He was a brilliant lawyer and a formidable adversary, in or out of court. I understood the desire to win and to have a happy client, but at that time without protocols in force, litigation did go over the top. There weren’t many deals being cut between the dinosaurs unless they were extremely good deals, and instead war, slugged out within the files often ended in the courtroom.
One case I particularly remember was a fight over the entire contents of a house, brought under the Married Women’s Property Act 1882, which is still in force today.
As the trainee I was given the job of preparing a Scott Schedule, which was a huge document in which every single item in the particular house was listed and to which both parties had painstakingly placed values, also explaining why they considered the item was theirs. All of this I listed in four schedules next to each item. The court was to be asked to rule which of the items on the schedule belonged to both parties. It took another trainee and me several weeks to draft and prepare the schedule of contents, going through lists of all the contents, room by room.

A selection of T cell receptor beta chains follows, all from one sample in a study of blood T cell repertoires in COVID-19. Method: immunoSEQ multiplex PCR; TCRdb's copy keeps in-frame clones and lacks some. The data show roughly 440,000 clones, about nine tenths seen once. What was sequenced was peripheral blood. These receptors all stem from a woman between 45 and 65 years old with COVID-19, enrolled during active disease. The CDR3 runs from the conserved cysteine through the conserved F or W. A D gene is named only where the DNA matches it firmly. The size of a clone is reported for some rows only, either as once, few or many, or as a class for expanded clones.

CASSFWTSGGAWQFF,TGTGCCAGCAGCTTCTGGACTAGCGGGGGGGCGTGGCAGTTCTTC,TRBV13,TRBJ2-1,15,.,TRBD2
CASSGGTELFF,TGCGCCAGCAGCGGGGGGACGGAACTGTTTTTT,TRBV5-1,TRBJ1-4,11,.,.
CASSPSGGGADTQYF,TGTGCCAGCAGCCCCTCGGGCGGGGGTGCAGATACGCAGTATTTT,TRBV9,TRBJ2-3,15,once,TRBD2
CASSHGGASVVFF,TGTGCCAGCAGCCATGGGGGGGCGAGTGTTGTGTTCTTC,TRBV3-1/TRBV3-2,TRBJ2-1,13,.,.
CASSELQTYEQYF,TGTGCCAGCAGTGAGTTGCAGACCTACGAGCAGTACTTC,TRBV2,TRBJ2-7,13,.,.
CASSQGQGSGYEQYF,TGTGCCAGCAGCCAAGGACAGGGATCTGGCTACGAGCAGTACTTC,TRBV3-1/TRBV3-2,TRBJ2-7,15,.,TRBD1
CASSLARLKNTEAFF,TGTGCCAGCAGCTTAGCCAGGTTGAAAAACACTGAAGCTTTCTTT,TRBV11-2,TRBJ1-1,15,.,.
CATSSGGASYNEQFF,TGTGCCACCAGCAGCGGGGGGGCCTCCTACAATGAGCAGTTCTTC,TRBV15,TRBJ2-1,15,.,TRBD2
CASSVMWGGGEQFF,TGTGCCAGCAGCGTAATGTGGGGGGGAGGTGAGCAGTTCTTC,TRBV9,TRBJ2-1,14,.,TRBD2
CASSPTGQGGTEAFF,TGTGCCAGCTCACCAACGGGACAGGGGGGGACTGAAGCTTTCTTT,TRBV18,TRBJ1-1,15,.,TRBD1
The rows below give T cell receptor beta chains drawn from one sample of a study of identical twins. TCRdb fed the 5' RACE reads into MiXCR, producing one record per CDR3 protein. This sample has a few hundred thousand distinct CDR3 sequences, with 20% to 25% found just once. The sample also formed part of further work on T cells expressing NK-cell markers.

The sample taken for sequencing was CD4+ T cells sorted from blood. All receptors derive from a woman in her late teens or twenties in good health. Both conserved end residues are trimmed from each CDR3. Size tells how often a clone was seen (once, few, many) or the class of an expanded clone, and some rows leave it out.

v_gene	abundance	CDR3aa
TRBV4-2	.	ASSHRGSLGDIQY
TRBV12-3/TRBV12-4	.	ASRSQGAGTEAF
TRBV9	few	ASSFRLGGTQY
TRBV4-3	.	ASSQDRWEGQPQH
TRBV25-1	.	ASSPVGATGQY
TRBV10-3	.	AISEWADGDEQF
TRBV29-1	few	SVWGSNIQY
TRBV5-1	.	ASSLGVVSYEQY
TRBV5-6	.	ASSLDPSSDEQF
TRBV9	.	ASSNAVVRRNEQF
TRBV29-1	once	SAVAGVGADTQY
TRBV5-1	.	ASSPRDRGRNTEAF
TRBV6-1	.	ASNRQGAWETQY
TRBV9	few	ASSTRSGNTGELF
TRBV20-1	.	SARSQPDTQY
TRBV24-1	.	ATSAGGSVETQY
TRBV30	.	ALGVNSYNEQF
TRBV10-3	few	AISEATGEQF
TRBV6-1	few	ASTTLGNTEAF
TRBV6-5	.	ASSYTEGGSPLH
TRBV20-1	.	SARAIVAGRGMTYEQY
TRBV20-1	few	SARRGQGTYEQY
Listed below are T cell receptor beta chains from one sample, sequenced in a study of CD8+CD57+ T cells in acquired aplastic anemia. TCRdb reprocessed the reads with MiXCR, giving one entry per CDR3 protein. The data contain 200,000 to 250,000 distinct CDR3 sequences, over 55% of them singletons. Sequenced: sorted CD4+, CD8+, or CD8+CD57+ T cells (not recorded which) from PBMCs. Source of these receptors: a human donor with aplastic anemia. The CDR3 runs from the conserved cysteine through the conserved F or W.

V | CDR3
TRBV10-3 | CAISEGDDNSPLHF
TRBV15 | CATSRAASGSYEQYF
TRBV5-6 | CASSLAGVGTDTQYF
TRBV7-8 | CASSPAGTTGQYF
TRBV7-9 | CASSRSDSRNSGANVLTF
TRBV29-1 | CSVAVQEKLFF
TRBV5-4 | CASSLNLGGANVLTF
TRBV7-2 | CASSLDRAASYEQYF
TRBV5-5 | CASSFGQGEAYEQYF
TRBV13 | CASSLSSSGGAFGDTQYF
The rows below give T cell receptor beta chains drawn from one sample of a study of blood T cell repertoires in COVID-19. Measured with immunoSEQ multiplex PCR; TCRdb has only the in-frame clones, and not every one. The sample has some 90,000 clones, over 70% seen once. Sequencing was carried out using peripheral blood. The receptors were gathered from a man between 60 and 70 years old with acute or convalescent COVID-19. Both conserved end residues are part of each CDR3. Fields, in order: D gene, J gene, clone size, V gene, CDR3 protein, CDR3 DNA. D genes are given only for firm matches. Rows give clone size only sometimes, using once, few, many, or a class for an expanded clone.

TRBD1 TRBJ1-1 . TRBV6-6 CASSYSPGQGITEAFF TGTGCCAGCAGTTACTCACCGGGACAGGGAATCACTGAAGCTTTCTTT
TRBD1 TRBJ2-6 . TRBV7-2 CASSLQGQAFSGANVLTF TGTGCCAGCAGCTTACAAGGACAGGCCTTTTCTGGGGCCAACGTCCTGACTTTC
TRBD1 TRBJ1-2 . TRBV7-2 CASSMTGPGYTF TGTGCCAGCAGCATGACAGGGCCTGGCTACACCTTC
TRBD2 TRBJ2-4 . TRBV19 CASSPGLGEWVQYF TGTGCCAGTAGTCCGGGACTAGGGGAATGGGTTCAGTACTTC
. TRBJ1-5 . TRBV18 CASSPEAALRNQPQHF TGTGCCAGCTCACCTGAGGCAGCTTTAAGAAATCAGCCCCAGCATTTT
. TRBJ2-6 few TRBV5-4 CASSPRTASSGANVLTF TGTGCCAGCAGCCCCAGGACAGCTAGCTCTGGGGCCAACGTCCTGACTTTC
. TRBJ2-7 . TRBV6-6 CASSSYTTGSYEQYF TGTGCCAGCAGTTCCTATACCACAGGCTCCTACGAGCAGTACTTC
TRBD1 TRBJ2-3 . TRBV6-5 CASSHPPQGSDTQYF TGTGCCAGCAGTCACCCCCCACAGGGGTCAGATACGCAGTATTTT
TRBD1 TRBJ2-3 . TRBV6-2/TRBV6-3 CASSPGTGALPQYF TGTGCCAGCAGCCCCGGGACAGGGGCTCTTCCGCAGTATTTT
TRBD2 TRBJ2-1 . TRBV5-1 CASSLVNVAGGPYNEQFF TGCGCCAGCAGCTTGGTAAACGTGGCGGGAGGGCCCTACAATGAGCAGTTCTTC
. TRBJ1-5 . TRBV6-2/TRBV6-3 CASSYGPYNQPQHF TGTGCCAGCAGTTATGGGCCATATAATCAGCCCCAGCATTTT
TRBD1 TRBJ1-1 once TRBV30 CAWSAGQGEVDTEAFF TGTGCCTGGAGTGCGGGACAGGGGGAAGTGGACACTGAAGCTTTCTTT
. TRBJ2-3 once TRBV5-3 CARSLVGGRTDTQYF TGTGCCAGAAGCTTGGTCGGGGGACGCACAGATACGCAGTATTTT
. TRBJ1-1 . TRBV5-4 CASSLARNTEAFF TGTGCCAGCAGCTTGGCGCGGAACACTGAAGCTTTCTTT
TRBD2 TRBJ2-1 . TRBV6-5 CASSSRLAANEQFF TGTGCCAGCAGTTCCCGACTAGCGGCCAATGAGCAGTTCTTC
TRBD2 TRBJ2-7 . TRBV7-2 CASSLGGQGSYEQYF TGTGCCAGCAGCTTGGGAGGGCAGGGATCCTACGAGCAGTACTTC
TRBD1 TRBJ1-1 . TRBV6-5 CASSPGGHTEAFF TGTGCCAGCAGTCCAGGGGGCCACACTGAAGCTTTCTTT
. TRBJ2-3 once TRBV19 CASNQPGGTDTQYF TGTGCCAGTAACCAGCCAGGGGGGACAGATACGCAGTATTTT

In those days there weren’t computers or emails. There was a typewriter with a ribbon. I sat and typed the master copy because it was quicker than dictating to a secretary and risking mistakes, although I remember using lots of Tipp-ex to erase my typing mistakes. My student vacation work, at the growing accountancy firm of Peat Marwick McLintock (now known as KPMG) and the law firm Dibb Luptons (now DLA) – where I had to type schedules and conveyancing documents nonstop until I was so bored I left them both – had actually paid off!